Admit it, Pistons fans, you expected Detroit to lose Wednesday night. Wednesday night's home opener against the Utah Jazz was the exact type of game the Detroit Pistons of the past six years lose. A close game, a fourth-quarter collapse, players looking lost in crunch time - it had all the markings of what has made the Pistons one of the NBA's most hapless franchises for more than half a decade.
But something is different. Owner Tom Gores knows what he sees with this team, something special. Whatever it is, it has been on display in the first two games of the season - two games against quality opponents, and two wins keyed by Detroit's superior defensive effort.
The Pistons are now 2-0 for first time since 2008 and, more remarkably, it's the first time the team has been two games over .500 at any point since March 13, 2009. This is literally already the winningest team since Tom Gores bought the franchise.
Yes, it is too early to draw any firm conclusions, but victories against the Atlanta Hawks and Jazz should not be discounted. The Hawks had the best record in the Eastern Conference last season, and the Jazz were one of the most dangerous teams in the NBA after the All-Star break.
Through two games, Detroit's expected high-powered offense is a no-show. The team is shooting just 39.4 percent and is playing at one of the slowest paces in the NBA. A lot of that has to do with Detroit's opponents. The Hawks had the sixth-best defense in the NBA last season, and the young Jazz team had the NBA's best defense in the second half of the season.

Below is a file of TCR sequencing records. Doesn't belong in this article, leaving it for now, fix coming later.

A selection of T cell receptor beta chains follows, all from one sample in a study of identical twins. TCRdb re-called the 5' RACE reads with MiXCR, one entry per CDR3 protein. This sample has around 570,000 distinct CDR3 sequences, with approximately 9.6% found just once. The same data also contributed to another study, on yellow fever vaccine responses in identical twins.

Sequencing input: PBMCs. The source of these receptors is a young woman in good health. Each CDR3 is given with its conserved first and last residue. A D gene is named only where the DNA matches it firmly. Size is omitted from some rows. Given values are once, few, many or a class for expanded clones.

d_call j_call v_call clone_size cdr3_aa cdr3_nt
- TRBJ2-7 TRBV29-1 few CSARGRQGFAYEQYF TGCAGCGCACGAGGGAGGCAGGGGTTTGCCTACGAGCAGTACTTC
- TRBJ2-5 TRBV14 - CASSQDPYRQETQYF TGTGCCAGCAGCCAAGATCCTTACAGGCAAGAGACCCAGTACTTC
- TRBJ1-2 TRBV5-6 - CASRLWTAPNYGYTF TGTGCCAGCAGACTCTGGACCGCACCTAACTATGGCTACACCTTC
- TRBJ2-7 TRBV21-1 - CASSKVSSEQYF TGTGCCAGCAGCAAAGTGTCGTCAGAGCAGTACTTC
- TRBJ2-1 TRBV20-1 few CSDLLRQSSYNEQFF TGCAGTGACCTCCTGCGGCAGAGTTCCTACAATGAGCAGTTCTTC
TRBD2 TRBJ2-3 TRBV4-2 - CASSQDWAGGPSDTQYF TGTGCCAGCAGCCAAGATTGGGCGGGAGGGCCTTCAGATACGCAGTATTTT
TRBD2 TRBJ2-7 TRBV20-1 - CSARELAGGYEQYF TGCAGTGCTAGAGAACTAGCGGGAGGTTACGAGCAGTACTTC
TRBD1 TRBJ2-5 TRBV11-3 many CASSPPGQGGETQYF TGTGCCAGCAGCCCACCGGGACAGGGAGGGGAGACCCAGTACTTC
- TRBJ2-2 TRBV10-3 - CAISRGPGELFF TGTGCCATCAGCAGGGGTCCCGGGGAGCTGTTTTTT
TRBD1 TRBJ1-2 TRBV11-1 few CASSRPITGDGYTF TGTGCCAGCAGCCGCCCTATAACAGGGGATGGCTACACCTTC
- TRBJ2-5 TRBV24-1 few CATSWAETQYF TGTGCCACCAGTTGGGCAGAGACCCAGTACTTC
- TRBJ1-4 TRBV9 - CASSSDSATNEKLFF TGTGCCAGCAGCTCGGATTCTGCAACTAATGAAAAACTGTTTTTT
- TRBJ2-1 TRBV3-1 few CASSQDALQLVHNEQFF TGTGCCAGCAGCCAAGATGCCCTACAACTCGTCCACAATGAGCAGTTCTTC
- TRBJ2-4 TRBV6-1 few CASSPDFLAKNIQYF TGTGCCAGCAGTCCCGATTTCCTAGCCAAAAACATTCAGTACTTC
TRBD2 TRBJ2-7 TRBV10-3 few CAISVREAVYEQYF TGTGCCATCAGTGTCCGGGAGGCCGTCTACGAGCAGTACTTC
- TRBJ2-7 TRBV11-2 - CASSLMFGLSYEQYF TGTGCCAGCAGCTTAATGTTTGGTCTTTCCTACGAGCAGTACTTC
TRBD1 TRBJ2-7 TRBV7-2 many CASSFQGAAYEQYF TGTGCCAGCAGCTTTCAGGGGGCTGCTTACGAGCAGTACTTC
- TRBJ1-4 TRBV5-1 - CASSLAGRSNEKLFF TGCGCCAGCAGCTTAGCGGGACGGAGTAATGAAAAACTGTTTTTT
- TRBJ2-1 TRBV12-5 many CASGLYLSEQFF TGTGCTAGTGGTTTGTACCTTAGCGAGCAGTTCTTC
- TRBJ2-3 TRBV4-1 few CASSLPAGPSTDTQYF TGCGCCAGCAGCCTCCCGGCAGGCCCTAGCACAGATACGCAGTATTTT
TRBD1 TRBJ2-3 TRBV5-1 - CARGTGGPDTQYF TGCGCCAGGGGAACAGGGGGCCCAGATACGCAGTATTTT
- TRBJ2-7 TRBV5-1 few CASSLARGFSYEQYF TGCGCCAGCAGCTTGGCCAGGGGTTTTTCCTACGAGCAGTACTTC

The Pistons struggled on offense, but now seem to have a team with enough defensive ability to weather scoring droughts and disrupt opponents and make them work for points. The Pistons rank No. 11 in defensive efficiency in this extremely young season, according to NBA.com. This is in large part thanks to absolutely dominating the boards. Detroit has the third-best rebounding percentage in the NBA, thanks in large part to Andre Drummond (14.5 rebounds per game). By controlling the boards, Detroit has virtually eliminated their opponents' ability to get second-chance points. The Pistons have only given up 4.5 second-chance points per game, the lowest mark in the NBA.
Detroit has also completely transformed its perimeter defense, which was one of numerous trouble spots last season. The Pistons have held high-powered scorers such as Jeff Teague, Kyle Korver, Gordon Hayward and Rodney Hood largely in check.
Nowhere is that more apparent than with Kentavious Caldwell-Pope. Already established as Detroit's best defender, he seems to have found another gear in his third year. Caldwell-Pope kept the NBA's most dangerous 3-point threat in the East, Korver, silent in Atlanta and secured the game-securing block against Alec Burks against Utah.
Reggie Jackson might be struggling on offense so far, but he seems committed on defense, consistently fighting through screens and staying in front of his man. With Jackson and Caldwell-Pope along with Stanley Johnson and Marcus Morris, Detroit has the lateral quickness, size and strength to constantly switch on pick-and -rolls and ably guard both the wing and the big man interchangeably.
While the Pistons big men have struggled to guard the paint, the team is holding opponents to 32 percent shooting outside of the paint.
While so much focus was spent on how Stan Van Gundy's four-out, one-in offensive system would supercharge Detroit's offense, it's really the defensive principles he's installed that have made the difference through two games. He finally has the players that can execute his system, and it's the reason Detroit has its best record in 6.5 years. With its sights set on the playoffs, it's only with defense that this team will reach its goals.
This story originally appeared in The Detroit Free Press.